Expected Service

The 6 levels of service are the keys to understand where you stand with your service offering, and what you can focus on to improve it. It is your ride, you have total control of the in-car experience, whether it is the cleanliness of your car, the aroma of your car, any amenities you offer and all the way down to how you talk to your customer. You have total control of this. If you are not receiving tips, stop blaming your customers and start looking at what you are doing.

You will not receive tips for just driving your customer from Point A to Point B. I wish this was the case, but that culture doesn’t exist yet. So you have to take action to create value for your customer in order to earn those tips.

An expected level of service is just that, what your customer expects. Here’s five things your customers expect in every ride:

  1. Clean car: This is a must and the expectation. This means it is clean both inside and out, smells neutral and is free of any damage to the seats, seat belts, etc.

  2. Polite interaction: Your customer expects you to greet them (hopefully with a smile), and not make them feel like they are a burden to you. Being polite also includes recognizing when your customer wants to talk with you and when they do not. Polite does not mean you have to be over the top friendly. It couldn’t hurt, but that’s not the expectation.

  3. Help with bags: Even if you can’t physically help with the bags because of an injury or disability, at least act like you can. Get out, pop the trunk and guide your customer to where they should put the bags. Don’t say “Trunk’s open” out the drivers window.

  4. Safe driving: This is often overlooked as important, because the culture of cab drivers is that safe driving doesn’t matter. It is just about getting from Point A to Point B quickly. In the world of ratings, safe driving is king. Your customer expects you to drive politely. That is not slamming the brakes, or gas, making hard turns, excessive speeding and tailgating. Check your road rage at the door, and don’t even react to that car that cut you off. It will pay off in better ratings.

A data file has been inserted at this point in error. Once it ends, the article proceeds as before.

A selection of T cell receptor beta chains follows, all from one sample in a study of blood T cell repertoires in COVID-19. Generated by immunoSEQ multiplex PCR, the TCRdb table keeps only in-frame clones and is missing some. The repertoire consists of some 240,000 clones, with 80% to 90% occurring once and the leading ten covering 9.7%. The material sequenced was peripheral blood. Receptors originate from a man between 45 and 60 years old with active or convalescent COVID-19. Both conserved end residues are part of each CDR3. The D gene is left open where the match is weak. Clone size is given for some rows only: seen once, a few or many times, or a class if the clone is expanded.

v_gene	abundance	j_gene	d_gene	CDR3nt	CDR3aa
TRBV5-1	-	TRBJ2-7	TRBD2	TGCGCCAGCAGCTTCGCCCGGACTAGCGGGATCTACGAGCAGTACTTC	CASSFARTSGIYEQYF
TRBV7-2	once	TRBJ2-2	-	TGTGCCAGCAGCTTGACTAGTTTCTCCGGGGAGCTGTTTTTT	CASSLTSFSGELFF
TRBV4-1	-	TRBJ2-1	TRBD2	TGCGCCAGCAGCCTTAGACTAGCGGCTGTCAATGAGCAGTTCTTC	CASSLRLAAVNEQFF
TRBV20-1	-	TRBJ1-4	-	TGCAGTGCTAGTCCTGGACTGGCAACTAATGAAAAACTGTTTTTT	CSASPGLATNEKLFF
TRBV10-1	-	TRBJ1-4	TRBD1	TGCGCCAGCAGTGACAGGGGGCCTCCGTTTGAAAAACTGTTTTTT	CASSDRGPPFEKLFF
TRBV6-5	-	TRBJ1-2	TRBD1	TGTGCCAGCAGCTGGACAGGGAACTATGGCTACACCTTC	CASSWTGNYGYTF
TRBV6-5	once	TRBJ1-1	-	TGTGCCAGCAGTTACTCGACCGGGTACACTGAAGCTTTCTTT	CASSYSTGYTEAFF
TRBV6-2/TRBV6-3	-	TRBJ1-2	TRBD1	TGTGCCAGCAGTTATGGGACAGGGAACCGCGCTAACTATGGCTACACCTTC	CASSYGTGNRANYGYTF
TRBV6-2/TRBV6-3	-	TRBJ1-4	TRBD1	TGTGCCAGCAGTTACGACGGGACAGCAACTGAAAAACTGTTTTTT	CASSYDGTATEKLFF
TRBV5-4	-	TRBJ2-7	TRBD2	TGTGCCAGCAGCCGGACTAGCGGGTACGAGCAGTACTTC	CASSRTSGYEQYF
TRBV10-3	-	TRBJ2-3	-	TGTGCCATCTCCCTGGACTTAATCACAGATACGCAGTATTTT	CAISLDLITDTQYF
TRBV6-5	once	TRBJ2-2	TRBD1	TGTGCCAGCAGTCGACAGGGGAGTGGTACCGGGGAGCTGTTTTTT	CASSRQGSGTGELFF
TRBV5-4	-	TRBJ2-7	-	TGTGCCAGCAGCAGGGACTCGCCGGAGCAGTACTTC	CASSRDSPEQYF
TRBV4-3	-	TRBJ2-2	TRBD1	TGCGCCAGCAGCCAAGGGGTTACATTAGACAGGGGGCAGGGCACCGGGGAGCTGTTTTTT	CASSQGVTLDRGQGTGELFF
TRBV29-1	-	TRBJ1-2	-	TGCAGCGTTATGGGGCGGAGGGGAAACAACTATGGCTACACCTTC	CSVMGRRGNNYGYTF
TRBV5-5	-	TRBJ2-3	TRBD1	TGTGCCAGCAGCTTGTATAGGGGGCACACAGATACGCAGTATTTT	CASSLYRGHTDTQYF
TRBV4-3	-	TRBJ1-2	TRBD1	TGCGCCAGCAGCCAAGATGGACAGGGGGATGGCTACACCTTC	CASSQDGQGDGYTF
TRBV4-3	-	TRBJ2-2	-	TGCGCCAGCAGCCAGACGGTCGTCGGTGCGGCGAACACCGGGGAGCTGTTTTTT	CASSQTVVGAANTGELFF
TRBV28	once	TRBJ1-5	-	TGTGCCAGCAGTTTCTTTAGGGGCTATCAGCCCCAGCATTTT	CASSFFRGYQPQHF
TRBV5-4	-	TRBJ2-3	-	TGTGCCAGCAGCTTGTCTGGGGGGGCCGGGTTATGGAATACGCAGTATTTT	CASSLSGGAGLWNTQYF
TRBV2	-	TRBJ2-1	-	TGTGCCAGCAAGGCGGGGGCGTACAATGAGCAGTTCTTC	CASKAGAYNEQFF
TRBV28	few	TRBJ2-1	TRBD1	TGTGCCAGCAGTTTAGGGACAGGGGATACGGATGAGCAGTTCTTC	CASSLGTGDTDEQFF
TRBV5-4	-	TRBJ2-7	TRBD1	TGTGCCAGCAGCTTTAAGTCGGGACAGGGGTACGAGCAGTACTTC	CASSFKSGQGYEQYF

5. Pick up and drop off where they want: Drop off is easy. Hey, “drop me off on this corner, over there, in front of the restaurant”. Pick up is the tricky part and confusion is often unavoidable. Maybe they requested the Uber on the other side of the building, or in a place where cars cannot get to. Maybe they are drunk and aren’t doing a good job keeping track of time. Either way, if it is a location I am not familiar with, I send them a message asking if there is anything I need to be aware of. Something like “Hey, this is Mike your Uber driver. I’m on my way. Anything I need to know about where to pick you up?”

  6. Bonus: While waiting to be picked up, your customers expect your vehicle to be moving inside the app. Uber doesn’t do a perfect job updating the customers map on the app, but it is close enough. If they don’t see your car moving, you can expect a message like “You on your way?”. If that happens, you are toast before you even started.

Ok, so I met the expectations, give me tips. As I said before, that just isn’t the culture yet. In order to earn tips you need to do just a little bit more. Next week we will talk about one step above this, giving your customers something they desire.